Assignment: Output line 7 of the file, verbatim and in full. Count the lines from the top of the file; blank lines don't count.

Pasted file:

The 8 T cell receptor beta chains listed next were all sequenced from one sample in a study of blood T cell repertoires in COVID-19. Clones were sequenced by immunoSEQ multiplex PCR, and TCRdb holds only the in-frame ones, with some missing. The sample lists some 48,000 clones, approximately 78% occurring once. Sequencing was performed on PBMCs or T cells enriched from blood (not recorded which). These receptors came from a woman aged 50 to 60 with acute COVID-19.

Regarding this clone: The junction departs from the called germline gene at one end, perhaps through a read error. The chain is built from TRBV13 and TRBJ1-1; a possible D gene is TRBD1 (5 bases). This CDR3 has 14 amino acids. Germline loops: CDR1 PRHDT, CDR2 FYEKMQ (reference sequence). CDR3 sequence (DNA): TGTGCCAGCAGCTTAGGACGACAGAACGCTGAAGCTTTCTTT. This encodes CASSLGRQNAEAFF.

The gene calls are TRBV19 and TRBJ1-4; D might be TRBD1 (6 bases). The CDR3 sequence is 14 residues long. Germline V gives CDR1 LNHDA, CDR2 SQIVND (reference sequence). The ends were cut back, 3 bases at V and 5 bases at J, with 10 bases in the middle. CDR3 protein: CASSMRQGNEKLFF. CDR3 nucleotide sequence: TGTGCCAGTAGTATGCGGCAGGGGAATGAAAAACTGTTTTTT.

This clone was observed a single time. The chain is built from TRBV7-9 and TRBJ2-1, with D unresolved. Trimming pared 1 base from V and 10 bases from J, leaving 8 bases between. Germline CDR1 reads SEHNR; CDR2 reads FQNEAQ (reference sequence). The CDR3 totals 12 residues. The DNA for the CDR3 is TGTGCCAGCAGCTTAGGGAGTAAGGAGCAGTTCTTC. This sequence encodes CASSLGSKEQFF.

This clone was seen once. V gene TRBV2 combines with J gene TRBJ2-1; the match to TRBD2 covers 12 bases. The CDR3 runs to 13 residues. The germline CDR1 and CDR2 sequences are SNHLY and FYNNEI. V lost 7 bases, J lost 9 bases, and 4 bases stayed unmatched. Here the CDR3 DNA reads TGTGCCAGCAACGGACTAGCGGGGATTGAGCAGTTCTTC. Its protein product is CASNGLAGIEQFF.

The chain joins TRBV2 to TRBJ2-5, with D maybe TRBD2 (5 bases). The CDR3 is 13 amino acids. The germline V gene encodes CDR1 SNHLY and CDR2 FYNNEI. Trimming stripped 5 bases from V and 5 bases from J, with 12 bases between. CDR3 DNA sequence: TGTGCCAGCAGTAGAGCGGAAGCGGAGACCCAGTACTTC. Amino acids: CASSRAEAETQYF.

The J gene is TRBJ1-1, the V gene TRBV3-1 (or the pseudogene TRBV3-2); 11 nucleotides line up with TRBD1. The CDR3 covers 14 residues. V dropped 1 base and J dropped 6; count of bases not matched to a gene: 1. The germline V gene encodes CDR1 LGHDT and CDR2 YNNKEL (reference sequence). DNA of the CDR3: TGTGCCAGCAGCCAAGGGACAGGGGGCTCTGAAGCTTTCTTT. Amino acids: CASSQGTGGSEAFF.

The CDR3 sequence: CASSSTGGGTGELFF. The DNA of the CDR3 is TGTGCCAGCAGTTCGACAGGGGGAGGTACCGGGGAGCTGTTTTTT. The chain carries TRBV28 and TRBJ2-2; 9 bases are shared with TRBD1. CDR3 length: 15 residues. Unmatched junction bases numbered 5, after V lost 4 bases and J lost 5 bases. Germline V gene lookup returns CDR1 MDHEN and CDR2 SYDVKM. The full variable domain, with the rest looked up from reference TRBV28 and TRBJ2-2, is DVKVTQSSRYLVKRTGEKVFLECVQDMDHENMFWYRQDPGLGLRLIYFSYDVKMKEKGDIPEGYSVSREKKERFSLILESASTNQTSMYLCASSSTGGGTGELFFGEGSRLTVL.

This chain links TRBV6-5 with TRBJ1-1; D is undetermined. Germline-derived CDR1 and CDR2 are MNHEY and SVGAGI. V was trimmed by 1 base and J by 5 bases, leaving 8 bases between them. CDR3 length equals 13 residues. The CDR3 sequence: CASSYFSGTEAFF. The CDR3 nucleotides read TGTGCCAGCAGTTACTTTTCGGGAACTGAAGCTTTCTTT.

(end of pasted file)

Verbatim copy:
The J gene is TRBJ1-1, the V gene TRBV3-1 (or the pseudogene TRBV3-2); 11 nucleotides line up with TRBD1. The CDR3 covers 14 residues. V dropped 1 base and J dropped 6; count of bases not matched to a gene: 1. The germline V gene encodes CDR1 LGHDT and CDR2 YNNKEL (reference sequence). DNA of the CDR3: TGTGCCAGCAGCCAAGGGACAGGGGGCTCTGAAGCTTTCTTT. Amino acids: CASSQGTGGSEAFF.